In the midst of flu season, Shelby County’s COVID-19 infections remain steady, according to the director of the Shelby County Health Department.

“We are fairly stable with a slight increase in the last week. We are running about 220 to 230 cases per day,” said Dr. Lisa Haushalter, who said numbers of cases may fluctuate due to the state updating its IT system.

Wednesday (Nov. 11), the Health Department reported 187 new COVID-19 cases and five new deaths, bringing the number of COVID-19-related deaths to 594. There have been 40,868 cases of the virus this year.

Tuesday saw a spike of 691 new cases locally.

One reason for the continuing high number of infections is people ignoring mild symptoms that are similar to a cold or the flu while continuing with their day-to-day routines.

Measures like mask wearing and social distancing have been largely adopted in the county.

“We’ve actually experienced three cases in the Health Department last week. They are not related to each other. But I can tell you those individuals had mild signs and symptoms that they minimized; very much like we have been saying publicly,” said Haushalter. “That’s the place we want to continue to focus. Individuals that have any signs or symptoms of respiratory infection or any flu-like symptoms, or anything that is unusual for them, they need to immediately get tested.”

The recent announcement by the pharmaceutical giant Pfizer that the company had developed a COVID-19 vaccine with a 90 percent success rate in trials also was addressed.

“As it comes in place through the national stockpile, there are already plans in place with the state Health Department. … Local health systems are being asked to play a role as well. Essentially, anyone who can give vaccines will be asked to partner,” Haushalter said.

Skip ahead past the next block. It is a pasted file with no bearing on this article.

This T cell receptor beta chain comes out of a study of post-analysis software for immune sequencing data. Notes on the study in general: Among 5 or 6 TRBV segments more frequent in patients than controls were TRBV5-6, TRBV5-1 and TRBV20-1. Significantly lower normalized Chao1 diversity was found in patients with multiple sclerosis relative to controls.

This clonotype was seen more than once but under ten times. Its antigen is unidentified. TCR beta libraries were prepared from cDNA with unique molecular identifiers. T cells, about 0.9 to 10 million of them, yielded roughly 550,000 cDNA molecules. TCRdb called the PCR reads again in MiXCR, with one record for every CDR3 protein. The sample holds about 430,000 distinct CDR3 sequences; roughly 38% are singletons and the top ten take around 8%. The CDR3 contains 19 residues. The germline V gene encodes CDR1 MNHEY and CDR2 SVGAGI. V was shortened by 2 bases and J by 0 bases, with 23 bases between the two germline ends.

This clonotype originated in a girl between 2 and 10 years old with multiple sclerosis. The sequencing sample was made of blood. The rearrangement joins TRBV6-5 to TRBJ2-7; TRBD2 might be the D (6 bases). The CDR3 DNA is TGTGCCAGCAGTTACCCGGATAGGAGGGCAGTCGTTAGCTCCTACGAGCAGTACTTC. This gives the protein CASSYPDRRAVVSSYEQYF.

First responders like healthcare workers, EMS, firemen and police would be at the front of the line to receive the vaccine.

They will be followed by the more vulnerable, such nursing home residents and the elderly, or those with comorbidities like diabetes and cancer. Finally, the vaccine would be available to the general population.

“Even based on the good news we heard this morning, we would not anticipate a vaccine until next year. There is a lot of additional testing that has to occur before the vaccine is ready for the market,” said Haushalter.

Meanwhile, flu vaccinations are still being recommended. The seasonal flu shares many symptoms with the coronavirus. Flu vaccination is also viewed as a dry run for the eventual delivery of the COVID-19 vaccine, which will require mobilization of state and local health departments, hospitals and businesses that provide vaccinations. Two doses will need to be administered to provide immunity.

“Then we quickly mobilize with partners to be able to administer the vaccine. That essentially means everyone gets reassigned to give vaccines until we have exhausted that,” said Haushalter.

Free flu shots will be available on Nov. 19 at the Lamar Emmissions Station at 1720 RKS Commercial Cove and the Millington Health Clinic located at 8225 US-51. Both locations also offer COVID-19 tests.